Dec 3 2014
Recently I was nominated for the state association’s School Psychologist of the Year award. When the awards’ committee chairperson encouraged the nominees to bring their family to the ceremony, I casually broached the topic at dinner.
My 13-year-old first said, “Nah, I’m good,” but after asking a couple of questions about the award, he said, “Yeah, I can make that happen.” My 16-year-old replied, “Meh. I want my me time.” He begrudgingly ended up changing his tune weeks later, claiming that he did want “to support” me (even if it was only after hearing that the rest of the family said “of course” they’d come).
It was a bit of a juggling act in finagling early pickups from school and getting out emails to the coach and teachers about missed practice and class assignments. It also was a challenge in ensuring their proper dress (“No, you cannot bring Doritos with you in the car just so your slacks can turn orange”). And, it wasn’t easy ignoring their incessant grumbles about having to endure a three-hour drive up to the hotel, in a packed car with all seven seats occupied; I made sure not to bring up the fact that there would be another three-hour drive back, late at night. Read the rest of this entry →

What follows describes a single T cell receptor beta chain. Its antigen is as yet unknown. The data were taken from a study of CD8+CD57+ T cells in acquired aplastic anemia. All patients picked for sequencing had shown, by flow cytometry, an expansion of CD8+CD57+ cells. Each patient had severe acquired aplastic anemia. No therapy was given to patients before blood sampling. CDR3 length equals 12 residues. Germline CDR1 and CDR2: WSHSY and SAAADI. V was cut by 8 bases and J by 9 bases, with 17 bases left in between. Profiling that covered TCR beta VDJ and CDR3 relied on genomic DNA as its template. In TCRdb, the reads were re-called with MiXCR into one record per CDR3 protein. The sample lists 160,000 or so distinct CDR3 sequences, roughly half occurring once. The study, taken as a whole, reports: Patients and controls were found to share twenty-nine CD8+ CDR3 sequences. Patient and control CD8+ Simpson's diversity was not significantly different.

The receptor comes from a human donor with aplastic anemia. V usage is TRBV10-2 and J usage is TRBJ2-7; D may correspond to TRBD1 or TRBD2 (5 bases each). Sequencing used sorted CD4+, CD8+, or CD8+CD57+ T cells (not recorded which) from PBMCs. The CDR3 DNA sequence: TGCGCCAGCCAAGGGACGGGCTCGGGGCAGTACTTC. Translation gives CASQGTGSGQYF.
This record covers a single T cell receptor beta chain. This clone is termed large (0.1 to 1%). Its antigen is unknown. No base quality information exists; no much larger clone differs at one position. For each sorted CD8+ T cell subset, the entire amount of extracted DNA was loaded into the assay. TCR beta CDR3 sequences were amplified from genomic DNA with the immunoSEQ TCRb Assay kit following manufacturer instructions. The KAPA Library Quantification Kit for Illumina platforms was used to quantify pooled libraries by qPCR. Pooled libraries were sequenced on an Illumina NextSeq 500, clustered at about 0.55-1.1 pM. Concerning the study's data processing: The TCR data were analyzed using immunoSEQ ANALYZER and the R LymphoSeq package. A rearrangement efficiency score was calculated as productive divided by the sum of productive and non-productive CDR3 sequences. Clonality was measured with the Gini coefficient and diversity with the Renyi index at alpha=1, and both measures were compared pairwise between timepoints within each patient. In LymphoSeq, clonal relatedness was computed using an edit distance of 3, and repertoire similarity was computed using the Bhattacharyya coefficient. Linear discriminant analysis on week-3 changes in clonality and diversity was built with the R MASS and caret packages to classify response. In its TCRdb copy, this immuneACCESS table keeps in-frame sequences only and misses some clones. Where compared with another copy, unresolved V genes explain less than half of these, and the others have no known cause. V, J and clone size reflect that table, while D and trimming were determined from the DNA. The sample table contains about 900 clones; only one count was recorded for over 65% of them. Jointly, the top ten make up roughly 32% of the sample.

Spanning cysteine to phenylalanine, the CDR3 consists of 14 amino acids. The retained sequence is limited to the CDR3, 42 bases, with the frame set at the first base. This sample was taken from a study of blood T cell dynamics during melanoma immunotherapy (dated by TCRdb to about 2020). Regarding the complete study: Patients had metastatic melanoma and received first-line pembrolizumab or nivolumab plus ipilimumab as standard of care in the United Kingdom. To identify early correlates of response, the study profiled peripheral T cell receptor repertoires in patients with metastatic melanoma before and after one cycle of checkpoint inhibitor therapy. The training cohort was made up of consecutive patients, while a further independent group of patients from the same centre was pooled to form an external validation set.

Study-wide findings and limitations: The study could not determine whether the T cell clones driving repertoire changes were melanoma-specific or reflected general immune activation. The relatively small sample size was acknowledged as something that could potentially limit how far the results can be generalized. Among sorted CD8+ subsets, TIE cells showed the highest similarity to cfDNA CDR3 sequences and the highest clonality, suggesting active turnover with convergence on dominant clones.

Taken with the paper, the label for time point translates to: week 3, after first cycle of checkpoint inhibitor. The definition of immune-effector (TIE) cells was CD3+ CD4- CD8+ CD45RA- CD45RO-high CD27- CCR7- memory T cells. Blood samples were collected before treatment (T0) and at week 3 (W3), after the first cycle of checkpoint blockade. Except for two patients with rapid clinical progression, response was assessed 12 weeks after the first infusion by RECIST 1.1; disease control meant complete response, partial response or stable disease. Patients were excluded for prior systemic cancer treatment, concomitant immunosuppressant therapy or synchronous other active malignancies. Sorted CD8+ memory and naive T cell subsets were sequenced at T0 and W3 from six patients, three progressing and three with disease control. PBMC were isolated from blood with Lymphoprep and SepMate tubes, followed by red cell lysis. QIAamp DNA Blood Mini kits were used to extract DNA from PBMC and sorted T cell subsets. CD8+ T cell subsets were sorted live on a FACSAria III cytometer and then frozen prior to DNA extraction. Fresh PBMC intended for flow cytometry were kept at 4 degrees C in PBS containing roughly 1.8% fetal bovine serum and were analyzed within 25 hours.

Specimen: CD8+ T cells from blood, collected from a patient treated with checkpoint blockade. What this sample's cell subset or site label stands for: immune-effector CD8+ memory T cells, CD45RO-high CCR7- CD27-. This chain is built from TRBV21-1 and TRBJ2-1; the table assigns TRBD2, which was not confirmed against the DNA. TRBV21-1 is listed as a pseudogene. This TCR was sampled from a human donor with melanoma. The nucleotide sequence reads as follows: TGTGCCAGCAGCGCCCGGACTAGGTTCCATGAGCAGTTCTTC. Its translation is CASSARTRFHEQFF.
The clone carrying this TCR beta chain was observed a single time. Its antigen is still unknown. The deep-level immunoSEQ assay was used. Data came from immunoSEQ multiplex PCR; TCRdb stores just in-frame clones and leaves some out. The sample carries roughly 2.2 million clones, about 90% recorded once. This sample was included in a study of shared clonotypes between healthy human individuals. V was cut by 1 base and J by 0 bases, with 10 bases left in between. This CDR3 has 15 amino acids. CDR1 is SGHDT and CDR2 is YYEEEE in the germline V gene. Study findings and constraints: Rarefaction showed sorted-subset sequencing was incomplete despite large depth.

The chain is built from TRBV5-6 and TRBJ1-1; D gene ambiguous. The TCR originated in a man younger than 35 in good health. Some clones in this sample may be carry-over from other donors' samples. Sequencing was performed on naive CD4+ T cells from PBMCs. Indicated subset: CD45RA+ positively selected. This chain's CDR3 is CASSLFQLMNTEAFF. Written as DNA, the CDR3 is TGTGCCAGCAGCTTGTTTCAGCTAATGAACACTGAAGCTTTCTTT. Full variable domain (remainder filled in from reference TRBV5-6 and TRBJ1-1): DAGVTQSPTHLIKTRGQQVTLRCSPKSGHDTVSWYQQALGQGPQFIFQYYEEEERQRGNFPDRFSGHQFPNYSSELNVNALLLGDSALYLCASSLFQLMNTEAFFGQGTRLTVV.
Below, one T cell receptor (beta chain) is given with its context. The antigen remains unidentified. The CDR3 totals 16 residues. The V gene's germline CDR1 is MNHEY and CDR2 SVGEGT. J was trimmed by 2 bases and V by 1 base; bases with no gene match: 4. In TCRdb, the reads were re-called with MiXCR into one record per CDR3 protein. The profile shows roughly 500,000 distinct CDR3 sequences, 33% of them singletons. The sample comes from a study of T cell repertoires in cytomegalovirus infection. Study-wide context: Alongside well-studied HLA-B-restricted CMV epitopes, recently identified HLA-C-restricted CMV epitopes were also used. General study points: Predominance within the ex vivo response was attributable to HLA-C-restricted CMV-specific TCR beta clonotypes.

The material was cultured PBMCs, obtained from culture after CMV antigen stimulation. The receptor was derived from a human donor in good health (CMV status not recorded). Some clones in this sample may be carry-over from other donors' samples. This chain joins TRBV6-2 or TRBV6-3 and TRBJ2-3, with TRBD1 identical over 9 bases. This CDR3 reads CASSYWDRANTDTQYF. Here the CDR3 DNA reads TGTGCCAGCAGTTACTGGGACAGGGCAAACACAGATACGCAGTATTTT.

Aug 26 2014
“Sisterhood: A Documentary” is a lovely short film about friendship, self-reflection, and what it means to be in your 30s.
When she received tenure from her job as a professor, one Pittsburgh woman decided it was time to celebrate her accomplishments in a meaningful way. Watch what happens when nine smart, accomplished ladies get together to enjoy a day of pampering and glamour:
Elizabeth Craig from John Craig on Vimeo.
(H/t Tamara Reese)
Like this post? Get the best of Kveller delivered straight to your inbox.
Feb 21 2012
How do we grade our parenting success?
To be honest, I am seriously annoyed. With all the discussions about Tiger Moms, Helicopter Moms, French Moms, and Laid Back Moms, I wonder why no one is qualifying what defines a “good parent.” You’re a better parent because your kid is quieter at mealtime than mine? I’m a better parent because my kid plays on his own and yours doesn’t? Where are the longitudinal studies of these children’s progress into adulthood? Who is to say how childhood behaviors result in emotionally stable, successful, polite, empathetic, patient, independent, healthy, and happy adults? Are those not the measures we should be considering? Read the rest of this entry →